Brief notes on The Era of Moderates (1885-1905)


The period from 1885 to 1905 is known as the ‘Era of Moderates’. It is only because Badruddin Tyabji, Ferozshah Mehta, P. Ananadacharlu, S. N. Banerjee, Ramesh Chandra Dutt, Anand Mohan Bose, Gala Krishna Cochlea. Mahadev Govind Ranade etc., the moderate leaders took over the charge of the Congress.

The aim of these leaders was to popularize the Congress movement inside the country, to educate the public regarding their deal with the British government and to convince the government for launching several political reforms.

Believing on the principle of democracy, they resorted to the method of ‘prayer and petition’. If both these ways failed, they also resorted to constitutional agitation method. They also sent delegation to England to convince the government regarding the requirements of the Indians.


Programme of the Moderates: Protection of civil rights:

The Moderate leaders wanted to protect the civil rights of the Indians. Freedom of speech, thought, action, to organize procession and public meetings etc., were included under this programme.

In concrete action, they protested vehemently the Vernacular Press Act of Lord Lytton and wanted its repeal. Further, they also mounted pressure on the government to separate Judiciary from Executive.



The Moderate leaders never demanded independence for the Indians. They put forth before the British government to increase the number of elected Indian representatives in central and provincial Legislatures. They further demanded the Indian representation in the Indian Council at London. This led the British Government to pass the Indian Council Act in 1892 and empowered the council to discuss the annual budget but the members of the council could not vote on it.

Besides, the Moderates demanded the representation of Indians in different bodies who would rightly advise the government in protecting the interests of the, Indian mass. The Indian Council Act, 1892 brought dissatisfaction in the mind of the leaders. The Moderate leaders like G. K. Cochlea and Dadabhai Naoroji demanded Swaraj or self-government with the British Empire in India like the self-governing colonies in Canada and Australia.


The Moderate leaders urged before the British authority for removal of certain administrative abuses and to launch public welfare projects. The leaders opposed Lord Curzon’s Calcutta Corporation, Act. They demanded the withdrawal of Lord Lytton’s Arms Act. They also advised the British authorities to improve education, health facilities, agricultural banks, irrigation facilities etc. They were concerned about the exploitation of Indian laborers working in different plantations and who had gone to foreign countries for earning their livelihood. They demanded that the British authorities should look after their problems.



Among the Moderate leaders, there were many notable economists. Dadabhai Naoroji advocated the “Drain Theory” by which he made the Britishers responsible for draining the wealth of this land to England and, thereby, making the condition of Indian mass miserable. Other leaders and economists like R.C. Dutta, Mahadev Govind Ranade, Goal Krishna Cochlea etc., elaborately discussed the British economic policy and made the Government responsible for the poverty of India. Further, they also popularized ‘Swadeshi’ and advocated the idea of boycott of the foreign goods.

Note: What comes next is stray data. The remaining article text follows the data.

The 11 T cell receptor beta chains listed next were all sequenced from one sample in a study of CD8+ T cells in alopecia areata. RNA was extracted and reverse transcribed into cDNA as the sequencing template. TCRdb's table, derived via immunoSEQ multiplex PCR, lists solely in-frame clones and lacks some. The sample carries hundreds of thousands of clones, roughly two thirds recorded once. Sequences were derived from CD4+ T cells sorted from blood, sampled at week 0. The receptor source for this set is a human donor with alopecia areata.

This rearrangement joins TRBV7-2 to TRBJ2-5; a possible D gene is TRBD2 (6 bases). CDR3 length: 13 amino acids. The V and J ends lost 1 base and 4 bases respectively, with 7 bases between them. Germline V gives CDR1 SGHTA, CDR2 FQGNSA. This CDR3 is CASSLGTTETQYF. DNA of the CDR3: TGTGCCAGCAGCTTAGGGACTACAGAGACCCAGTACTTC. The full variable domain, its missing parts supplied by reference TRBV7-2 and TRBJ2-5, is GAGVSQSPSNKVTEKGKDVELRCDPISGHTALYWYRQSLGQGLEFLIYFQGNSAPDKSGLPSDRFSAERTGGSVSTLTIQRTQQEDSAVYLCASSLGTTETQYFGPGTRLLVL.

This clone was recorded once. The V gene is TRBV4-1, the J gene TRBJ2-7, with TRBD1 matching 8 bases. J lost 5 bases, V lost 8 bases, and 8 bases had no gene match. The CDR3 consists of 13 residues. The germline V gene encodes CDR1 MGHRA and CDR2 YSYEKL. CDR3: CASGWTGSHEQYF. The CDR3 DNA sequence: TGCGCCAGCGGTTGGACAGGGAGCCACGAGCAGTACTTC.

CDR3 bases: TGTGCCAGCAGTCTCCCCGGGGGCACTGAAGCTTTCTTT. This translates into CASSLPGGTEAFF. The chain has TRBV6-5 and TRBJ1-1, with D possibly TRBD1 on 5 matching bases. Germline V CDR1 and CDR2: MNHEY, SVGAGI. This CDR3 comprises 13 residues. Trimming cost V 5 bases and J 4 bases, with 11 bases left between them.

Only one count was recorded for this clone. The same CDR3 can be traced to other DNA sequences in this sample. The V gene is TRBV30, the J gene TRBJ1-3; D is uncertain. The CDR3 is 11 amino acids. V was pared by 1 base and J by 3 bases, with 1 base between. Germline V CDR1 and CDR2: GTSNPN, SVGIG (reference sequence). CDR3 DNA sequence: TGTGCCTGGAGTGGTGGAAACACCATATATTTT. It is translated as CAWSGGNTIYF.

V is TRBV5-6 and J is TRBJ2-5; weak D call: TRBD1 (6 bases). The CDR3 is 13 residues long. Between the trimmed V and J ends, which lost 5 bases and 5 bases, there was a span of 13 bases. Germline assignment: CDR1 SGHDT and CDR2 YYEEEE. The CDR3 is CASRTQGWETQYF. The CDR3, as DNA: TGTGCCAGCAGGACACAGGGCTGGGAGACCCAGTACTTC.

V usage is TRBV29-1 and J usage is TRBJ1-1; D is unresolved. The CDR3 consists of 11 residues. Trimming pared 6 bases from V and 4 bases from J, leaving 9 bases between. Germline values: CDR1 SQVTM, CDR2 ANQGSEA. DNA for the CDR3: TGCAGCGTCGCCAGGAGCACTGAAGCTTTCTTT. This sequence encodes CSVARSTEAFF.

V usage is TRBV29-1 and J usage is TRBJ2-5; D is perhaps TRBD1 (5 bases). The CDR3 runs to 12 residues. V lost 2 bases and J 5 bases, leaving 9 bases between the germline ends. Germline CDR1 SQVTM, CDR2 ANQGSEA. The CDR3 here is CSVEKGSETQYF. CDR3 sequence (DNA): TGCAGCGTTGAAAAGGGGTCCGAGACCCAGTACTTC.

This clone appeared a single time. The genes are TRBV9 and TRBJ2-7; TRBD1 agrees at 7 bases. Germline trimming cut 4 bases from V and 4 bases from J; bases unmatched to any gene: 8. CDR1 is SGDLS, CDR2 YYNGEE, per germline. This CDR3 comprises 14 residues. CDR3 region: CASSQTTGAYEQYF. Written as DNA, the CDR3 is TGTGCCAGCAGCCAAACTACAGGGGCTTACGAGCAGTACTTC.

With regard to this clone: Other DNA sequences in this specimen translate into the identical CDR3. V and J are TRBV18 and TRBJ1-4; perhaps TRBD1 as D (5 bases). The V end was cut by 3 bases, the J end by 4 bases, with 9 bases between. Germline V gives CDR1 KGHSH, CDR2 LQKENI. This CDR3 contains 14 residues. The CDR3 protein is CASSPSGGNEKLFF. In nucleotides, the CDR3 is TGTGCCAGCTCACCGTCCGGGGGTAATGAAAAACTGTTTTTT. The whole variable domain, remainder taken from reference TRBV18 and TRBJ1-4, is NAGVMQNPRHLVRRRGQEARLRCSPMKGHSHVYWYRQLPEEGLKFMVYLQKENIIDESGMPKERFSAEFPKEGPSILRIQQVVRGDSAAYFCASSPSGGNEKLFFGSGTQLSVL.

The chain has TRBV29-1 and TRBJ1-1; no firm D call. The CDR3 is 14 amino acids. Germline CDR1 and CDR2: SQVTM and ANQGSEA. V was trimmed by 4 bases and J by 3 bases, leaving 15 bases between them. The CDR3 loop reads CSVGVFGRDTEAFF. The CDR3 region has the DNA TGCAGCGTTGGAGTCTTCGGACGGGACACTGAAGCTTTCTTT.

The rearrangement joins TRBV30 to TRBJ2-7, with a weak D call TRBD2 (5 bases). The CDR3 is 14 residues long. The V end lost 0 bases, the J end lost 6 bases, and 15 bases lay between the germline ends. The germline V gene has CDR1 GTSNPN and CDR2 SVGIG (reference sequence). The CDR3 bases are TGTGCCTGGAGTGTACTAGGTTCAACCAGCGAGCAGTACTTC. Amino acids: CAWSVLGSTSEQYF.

Other demands:

Among other programmes of the Moderates, they demanded the reduction of military expenditure. They wanted to remove the growth of industries in India. To protect the peasants from the exploitation of zamindars was another demand of the leaders. They urged for granting extensive freedom to the Indian press.


Reduction of salt tax, opening of more technical colleges and military training schools, granting loan facilities to peasants through agricultural banks, facilities for railway passengers travelling in third class etc., were some of other demands which the moderates wanted to be fulfilled immediately by the British authority for the benefit of Indians.

British reaction:

From the very beginning, Lord Duffer in believed in the ‘Safety Value’ theory of Allan Octavian Hume and paid casual attention towards the activities of the Congress.

However, after 1888, when the Congress gained popularity, Lord Deferring changed his outlook towards the Congress. So, he warned government servants not to collect any donation for the Congress and to participate in any activity of the Congress.


The British Government wanted to DE popularizes the Congress. Slayed Ahmad Khan and Raja Shiv Prasad formed anti-Congress forums and criticized the works of the Congress. This situation was well exploited by the British Government. Lord Curzon adopted the policy ‘Divide and rule’ and tried to fan the fire of bitterness between the Hindus and Muslims. The partition of Bengal in 1905 and birth of MuslirnLeague in 1906 were natural corollaries to it.

Assessment of the works of Moderates:

Through their methods of ‘prayer, petition and protest, the Moderates could not achieve much in the practical field. They failed to arouse the mass sentiment against the Britishraj. However, one concrete achievement they did by exposing the true nature of the British rule – its colonialism and exploitation which made the country poor. This was, perhaps, the lasting achievement of the Moderates.


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